Located in Kedu Valley, Central Java of Indonesia, Borobudur is the largest Mahayana Buddhist temple, as well as one of the greatest Buddhist monuments in the world. The huge archaeological marvel was built in the 9th century during the reign of the Sailendra Dynasty. In fact, it was built 400 years before the construction of the great Angkor Wat temple in Cambodia. Standing on the top of a hill and surrounded by lush greenery, the temple proudly proclaims the influences of the Gupta architecture spreading over an enormous area. The entire monument was built with the help of Lego Blocks, without the use of mortar. Instead, Knobs and wood made joinery were used by the builders for joining the massive stones. It is said that, the name Borobudur originated from the Sanskrit language, which means ‘Vihara Buddha Uhr’ or Buddhist Monastery.
The monument consists of six square and three circular stacked platforms, crowned by a central dome. The temple is adorned with 2,672 relief panels along with 504 Buddha statues. The central dome is surrounded by 72 Buddha statues, each seated inside a perforated Stupa. The three levels of the temple are said to be symbolic of Buddhist cosmology. They are called, Kamadhatu (the world of desire), Rupdhatu (the world of forms) and Arupadhatu (the world of formlessness). The monument guides pilgrims through an extensive system of stairways and corridors with 1,460 narrative relief panels on the walls and the balustrades.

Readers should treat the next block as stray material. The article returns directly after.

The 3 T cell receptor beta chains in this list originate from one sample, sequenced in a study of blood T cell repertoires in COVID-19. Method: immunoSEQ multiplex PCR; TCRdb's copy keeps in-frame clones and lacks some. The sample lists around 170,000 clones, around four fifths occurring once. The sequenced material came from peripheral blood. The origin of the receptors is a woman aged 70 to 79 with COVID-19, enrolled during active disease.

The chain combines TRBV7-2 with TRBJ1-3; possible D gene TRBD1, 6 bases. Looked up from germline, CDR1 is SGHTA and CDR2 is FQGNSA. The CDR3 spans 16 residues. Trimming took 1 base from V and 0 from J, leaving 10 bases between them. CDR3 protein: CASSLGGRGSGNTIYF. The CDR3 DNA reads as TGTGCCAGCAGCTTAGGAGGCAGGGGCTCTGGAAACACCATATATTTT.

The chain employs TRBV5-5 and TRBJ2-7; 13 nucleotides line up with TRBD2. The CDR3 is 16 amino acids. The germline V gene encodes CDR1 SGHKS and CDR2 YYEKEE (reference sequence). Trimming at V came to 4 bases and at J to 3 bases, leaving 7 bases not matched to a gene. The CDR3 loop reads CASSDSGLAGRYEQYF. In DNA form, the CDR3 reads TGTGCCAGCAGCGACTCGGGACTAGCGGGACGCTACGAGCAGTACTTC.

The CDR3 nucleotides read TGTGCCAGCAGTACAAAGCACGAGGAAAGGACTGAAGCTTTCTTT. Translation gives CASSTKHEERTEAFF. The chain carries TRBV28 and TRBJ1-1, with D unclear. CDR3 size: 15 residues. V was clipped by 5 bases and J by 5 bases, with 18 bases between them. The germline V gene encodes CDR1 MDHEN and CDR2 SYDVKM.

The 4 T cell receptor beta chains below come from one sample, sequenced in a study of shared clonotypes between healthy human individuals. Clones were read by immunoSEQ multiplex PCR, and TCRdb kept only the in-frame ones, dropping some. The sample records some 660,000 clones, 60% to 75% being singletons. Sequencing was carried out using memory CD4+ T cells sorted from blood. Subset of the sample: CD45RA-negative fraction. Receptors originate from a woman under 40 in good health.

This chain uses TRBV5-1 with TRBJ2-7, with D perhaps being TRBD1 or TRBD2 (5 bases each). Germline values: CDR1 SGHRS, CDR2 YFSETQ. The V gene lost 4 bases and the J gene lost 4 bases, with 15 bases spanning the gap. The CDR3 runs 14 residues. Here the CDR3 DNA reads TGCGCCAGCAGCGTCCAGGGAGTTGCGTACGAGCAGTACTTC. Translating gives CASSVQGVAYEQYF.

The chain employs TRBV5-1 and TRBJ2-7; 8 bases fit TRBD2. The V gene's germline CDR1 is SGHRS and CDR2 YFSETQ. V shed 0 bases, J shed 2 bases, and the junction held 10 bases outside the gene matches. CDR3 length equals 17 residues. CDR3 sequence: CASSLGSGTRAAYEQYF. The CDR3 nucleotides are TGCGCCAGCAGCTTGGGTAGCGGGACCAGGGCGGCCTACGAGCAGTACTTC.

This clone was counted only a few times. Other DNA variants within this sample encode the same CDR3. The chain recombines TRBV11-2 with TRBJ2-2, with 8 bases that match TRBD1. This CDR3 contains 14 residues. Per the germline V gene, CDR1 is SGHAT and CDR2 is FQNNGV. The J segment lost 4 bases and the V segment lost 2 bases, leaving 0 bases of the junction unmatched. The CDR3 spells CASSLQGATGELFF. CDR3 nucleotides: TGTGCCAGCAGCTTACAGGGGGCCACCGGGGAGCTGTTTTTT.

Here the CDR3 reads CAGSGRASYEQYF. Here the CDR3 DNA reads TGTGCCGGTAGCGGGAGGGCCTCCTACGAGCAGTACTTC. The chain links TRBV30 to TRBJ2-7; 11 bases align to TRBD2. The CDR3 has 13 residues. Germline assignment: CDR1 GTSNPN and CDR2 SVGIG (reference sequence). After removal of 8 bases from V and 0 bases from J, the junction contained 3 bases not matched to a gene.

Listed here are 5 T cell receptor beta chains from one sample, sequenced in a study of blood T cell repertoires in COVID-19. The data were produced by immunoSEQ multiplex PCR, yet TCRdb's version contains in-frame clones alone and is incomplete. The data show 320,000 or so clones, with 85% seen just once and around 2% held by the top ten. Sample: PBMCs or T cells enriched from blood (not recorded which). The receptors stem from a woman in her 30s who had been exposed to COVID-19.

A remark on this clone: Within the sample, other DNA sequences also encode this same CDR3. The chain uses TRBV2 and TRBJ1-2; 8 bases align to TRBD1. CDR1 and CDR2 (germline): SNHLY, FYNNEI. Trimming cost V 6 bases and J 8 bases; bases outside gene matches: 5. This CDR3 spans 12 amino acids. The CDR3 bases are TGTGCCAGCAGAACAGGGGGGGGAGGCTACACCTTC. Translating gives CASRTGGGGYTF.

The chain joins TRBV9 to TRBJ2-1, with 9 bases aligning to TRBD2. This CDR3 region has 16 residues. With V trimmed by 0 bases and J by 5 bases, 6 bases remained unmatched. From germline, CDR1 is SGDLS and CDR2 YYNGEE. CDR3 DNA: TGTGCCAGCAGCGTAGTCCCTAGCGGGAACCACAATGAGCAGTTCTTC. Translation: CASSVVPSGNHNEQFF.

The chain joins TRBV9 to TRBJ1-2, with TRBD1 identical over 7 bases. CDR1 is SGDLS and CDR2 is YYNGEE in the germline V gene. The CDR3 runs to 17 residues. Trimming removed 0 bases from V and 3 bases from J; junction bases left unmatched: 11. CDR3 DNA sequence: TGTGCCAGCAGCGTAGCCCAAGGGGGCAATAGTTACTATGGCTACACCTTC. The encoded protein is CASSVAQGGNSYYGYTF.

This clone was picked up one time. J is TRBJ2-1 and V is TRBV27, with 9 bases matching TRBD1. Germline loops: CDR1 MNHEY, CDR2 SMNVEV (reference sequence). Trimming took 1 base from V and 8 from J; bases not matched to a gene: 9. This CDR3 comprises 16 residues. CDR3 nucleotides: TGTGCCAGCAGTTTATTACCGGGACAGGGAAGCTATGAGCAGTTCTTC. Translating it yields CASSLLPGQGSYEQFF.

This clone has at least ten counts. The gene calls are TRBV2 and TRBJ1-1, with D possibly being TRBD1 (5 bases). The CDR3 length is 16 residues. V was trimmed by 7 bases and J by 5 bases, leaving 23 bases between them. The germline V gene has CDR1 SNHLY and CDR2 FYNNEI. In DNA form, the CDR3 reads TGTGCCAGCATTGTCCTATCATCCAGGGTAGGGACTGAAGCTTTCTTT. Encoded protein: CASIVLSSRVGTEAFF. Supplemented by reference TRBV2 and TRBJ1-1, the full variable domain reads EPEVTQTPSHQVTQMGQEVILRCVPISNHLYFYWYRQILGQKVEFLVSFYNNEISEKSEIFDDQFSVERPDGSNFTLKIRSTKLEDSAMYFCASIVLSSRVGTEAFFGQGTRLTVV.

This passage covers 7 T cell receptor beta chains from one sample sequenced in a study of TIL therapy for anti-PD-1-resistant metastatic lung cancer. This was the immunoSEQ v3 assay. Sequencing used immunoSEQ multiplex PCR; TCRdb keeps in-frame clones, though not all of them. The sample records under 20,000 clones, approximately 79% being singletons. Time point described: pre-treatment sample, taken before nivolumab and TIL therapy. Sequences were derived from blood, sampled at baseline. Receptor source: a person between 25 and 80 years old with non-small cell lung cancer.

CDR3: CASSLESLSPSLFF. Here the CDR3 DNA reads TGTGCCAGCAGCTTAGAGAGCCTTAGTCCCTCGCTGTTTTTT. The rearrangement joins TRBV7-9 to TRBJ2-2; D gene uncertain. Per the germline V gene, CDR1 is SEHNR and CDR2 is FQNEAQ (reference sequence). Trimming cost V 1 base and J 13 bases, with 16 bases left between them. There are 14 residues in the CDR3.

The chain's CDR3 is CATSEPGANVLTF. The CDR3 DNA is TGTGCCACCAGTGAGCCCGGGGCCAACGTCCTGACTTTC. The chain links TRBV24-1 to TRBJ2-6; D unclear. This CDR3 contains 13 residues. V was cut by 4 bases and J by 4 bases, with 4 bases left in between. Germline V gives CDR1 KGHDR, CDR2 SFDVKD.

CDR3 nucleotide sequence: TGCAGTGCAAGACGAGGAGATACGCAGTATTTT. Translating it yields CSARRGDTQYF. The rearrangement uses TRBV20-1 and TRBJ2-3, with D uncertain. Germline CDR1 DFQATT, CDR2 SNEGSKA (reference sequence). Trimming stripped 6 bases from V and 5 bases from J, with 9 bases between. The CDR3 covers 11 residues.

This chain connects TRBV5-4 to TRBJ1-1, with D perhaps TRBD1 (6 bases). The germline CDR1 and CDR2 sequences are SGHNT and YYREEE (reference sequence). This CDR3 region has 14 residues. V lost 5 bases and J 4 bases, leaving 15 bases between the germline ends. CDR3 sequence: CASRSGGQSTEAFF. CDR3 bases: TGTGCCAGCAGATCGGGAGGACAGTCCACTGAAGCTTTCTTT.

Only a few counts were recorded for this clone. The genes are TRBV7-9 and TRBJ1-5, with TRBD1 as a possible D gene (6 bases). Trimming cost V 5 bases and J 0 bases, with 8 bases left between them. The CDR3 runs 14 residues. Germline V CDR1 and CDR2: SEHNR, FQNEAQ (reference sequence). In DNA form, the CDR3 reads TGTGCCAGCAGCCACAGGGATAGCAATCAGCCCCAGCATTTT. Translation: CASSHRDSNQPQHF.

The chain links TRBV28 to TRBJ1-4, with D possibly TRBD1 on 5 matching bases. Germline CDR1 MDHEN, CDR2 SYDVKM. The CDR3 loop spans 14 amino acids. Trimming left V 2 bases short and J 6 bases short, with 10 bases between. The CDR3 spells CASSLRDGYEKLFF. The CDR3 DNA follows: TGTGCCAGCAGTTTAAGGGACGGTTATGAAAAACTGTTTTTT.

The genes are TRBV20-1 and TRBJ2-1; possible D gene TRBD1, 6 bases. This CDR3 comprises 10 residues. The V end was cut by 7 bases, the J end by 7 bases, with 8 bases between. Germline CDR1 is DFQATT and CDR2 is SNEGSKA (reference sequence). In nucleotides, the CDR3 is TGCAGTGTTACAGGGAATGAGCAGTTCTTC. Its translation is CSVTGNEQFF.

In all probability, Borobudur was abandoned following the 14th-century decline of Hindu kingdoms in Java and the subsequent Javanese conversion to Islam. It was hidden for centuries under layers of volcanic ash and jungle growth. It was accidentally discovered in 1814 by Sir Thomas Stamford Raffles who, during his visit in Semarang, received a report about the discovery of a hill with many carved stones. He was also intimated with the fact that, the local inhabitants believe the hill to be the site of an ancient monument called ‘Budur’. Raffles then commissioned a team, with Cornelius as the leader, to investigate the hill. Finally, the site was cleared in 1835. Some efforts were made to restore and preserve the colossal monument since then. A proper program of restoration was undertaken between 1973 and 1984, which returned much of the complex to its former glory. The site has since become a destination of Buddhist pilgrimage. In 1991, Borobudur was listed by UNESCO as a World Heritage Site.